In this 3 story gap filler, the author is setting the stage for the big confrontation between Caesar and Vercingetorix. It is a very nice appetite whetting segue and includes some (to be expected) twists as well as tying up a loose end in the Milo/Clodius situation. I read this in one sitting and while that points to the author’s ability to grab my attention, it also means I have to wait longer for the next full volume in this most excellent series. Next up – Winner Takes Gaul.
Having read and enjoyed Martin’s series on The Lost King I was more than happy when he asked me to take on A Love Most Dangerous. This despite the fact that most of the historical fiction I read involves the clash of arms and armies. This one is quite different from my usual fare not only from the standpoint of action but also from the time and place. I have never paid much attention to the court of Henry VIII other than the bits I learned in history. In fact my knowledge of him has always been compromised by Herman and the Hermits. In this telling of the life of a Maid of Honor in the court of Henry VIII I was drawn in like a moth to a flame. The story is of Alice Petherton and how she becomes the King’s favorite.
The book is well researched and this shows in the exquisite detail the author uses time and time again to bring to life not only life in the court but life in London….e.g. his description of the Thames and one particular street, Offal Pudding Lane…yikes, makes me wonder how they coped In that environment. The plot centers mainly on Alice and her rise and subsequent fall from grace and shows how frail life could be under the rule of a man like Henry VIII.
It is a tense, exciting, page turning experience as you follow Alice, a woman with the ability to beguile every man she meets and how she learns to deal with that. I highly recommend this and gladly give it 5 stars.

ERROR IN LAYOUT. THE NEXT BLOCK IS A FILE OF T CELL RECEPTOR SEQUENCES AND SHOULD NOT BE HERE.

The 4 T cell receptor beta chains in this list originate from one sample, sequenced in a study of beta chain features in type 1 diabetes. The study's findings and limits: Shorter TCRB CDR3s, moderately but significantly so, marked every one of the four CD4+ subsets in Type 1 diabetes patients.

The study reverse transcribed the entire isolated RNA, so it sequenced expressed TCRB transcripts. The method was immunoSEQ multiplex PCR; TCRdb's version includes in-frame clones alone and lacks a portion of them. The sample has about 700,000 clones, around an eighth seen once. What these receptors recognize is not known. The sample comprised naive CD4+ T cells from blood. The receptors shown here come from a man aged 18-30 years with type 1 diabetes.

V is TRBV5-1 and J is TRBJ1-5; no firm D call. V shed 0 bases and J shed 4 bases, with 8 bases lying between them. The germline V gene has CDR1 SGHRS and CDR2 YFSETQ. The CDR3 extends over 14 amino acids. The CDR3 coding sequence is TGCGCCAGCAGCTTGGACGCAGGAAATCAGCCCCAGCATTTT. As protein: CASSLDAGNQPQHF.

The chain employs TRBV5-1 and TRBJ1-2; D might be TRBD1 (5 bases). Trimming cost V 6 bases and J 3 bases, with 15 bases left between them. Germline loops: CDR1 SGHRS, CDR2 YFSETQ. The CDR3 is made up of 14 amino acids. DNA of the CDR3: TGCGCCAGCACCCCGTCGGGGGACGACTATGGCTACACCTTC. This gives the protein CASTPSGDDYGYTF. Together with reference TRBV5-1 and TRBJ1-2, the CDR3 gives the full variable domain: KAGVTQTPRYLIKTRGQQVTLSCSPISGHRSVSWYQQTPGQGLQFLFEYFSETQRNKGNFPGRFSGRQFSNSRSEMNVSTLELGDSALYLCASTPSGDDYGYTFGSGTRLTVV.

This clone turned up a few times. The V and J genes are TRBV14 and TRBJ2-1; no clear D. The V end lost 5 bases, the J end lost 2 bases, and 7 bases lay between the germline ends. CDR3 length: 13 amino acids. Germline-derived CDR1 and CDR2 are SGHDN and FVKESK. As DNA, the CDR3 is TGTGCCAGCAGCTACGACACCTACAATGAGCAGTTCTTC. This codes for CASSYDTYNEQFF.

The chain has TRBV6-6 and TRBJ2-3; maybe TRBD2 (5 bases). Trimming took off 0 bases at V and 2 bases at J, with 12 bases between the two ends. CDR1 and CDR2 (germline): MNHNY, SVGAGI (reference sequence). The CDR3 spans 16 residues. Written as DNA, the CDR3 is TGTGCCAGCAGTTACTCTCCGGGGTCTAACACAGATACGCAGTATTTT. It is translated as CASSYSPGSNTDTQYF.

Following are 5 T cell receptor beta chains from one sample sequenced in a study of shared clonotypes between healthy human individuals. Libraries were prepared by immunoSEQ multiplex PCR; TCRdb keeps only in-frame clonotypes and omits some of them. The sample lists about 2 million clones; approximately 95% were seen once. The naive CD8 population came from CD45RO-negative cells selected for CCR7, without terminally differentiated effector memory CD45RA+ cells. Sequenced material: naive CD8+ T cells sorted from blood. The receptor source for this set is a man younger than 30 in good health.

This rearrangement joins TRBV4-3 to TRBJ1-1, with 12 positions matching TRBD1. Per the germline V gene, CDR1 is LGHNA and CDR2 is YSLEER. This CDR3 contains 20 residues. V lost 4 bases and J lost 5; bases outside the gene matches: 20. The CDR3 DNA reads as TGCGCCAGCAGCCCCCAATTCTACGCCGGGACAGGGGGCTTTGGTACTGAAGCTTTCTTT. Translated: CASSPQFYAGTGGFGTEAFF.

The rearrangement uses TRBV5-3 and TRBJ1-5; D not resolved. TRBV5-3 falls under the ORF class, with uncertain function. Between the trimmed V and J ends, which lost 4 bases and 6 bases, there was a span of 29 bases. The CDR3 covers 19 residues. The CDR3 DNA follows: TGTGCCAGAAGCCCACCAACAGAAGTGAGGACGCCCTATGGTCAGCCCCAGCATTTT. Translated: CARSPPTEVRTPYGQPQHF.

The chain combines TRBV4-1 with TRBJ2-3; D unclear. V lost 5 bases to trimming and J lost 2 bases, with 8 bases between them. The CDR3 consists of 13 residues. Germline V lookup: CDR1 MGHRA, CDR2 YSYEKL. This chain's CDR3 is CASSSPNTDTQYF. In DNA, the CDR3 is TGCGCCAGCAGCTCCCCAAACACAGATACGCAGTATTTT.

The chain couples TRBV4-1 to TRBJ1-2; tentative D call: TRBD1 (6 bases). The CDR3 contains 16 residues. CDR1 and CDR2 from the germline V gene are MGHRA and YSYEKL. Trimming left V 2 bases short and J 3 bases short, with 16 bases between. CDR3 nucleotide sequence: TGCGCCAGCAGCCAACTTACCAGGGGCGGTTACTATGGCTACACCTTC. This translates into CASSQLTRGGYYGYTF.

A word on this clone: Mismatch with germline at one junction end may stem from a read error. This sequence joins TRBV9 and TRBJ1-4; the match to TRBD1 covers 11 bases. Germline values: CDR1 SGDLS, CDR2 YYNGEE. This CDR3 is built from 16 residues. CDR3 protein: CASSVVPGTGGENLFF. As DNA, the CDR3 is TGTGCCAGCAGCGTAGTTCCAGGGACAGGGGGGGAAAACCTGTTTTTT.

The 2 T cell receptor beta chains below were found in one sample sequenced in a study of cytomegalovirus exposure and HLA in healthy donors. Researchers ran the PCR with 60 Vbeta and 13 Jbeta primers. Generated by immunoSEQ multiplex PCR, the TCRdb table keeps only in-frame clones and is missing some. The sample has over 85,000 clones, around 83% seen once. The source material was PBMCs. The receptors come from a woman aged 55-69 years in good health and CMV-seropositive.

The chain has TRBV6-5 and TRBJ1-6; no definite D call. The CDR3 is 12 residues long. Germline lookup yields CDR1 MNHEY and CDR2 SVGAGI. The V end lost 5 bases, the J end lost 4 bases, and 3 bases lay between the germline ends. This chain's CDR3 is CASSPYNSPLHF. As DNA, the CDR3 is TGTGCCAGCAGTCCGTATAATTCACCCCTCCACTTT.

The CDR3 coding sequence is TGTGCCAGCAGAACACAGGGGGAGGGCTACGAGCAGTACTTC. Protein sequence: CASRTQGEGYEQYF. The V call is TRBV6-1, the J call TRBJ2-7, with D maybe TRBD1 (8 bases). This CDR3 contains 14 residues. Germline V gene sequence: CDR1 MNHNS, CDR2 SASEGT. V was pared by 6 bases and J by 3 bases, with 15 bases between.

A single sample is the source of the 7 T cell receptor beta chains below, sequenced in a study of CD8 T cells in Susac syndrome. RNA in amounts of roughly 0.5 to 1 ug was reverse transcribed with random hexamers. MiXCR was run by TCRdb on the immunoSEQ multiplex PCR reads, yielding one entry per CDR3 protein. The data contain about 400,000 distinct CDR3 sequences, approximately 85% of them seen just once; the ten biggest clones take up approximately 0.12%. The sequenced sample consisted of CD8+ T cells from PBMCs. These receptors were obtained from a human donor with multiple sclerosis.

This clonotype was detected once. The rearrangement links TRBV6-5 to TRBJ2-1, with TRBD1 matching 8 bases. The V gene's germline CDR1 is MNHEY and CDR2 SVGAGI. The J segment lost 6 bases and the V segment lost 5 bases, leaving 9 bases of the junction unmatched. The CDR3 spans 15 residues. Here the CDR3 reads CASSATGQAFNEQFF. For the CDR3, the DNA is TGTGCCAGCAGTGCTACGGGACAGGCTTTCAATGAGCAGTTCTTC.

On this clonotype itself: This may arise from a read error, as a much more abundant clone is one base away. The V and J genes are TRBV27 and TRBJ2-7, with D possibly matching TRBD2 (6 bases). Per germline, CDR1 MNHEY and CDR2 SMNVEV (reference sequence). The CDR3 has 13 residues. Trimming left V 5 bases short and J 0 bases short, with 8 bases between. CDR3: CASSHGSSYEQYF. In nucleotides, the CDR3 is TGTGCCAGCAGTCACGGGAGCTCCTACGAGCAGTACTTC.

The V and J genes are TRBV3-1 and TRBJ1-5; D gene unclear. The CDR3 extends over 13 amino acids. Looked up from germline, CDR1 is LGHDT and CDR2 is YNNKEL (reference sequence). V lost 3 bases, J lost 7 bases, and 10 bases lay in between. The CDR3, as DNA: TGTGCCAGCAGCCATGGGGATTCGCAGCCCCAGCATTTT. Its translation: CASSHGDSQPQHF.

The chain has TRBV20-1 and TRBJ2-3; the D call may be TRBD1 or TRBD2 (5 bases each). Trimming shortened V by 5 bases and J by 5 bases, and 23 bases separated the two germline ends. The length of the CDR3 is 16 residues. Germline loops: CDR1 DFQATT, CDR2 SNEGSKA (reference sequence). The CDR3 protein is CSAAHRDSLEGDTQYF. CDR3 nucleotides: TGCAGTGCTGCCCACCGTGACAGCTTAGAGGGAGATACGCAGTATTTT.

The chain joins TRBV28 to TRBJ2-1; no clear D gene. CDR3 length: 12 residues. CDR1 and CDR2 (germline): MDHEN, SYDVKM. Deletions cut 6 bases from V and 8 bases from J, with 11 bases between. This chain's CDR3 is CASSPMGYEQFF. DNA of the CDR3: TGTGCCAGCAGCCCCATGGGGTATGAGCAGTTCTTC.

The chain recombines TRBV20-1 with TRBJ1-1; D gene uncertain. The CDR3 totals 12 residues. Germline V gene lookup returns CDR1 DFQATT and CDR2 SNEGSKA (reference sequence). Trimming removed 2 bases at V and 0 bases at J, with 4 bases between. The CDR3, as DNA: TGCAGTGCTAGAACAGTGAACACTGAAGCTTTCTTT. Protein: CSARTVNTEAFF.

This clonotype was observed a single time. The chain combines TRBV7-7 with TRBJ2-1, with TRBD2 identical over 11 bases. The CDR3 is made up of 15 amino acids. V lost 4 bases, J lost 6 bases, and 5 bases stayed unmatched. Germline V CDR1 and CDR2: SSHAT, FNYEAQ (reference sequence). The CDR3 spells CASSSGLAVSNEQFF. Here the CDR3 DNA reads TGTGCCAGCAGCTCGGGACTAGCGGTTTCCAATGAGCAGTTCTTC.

P.S. for those of you too young to remember 1965, Herman’s Hermits did a song called “ I’m Henry the VIII, I am”.
The Lancastrian revolt is over. Those who opposed the King are now outlaws and are being pursued with a vengeance. This is especially true for Robin Hood and his men as they are once more wolf’s heads high on the list of the King’s main huntsman, Sir Guy Gisbourne; The Raven. In this, the second volume in Steven McKay’s series on the famed outlaw, the author has crafted a tale of intrigue, bravery and betrayal. He has also continued the development of his characters, the old and the new. In particular his portrayals of Little John and Will Scarlet have gone up a notch as they help Robin overcome some very nasty treatment at the hands of Sir Guy; one of the new characters who the author has imbued with a streak of super-villain like viciousness.
The action is exciting, well thought out and is interspersed with many touching scenes…e.g. Sir Richard at Lee and his captor, a relative nobody from the village. The detailed descriptions of the forest scenes lend a nice touch to this exciting sequel. I heartily recommend this series and look forward to the third book. My rating for this is 4.7.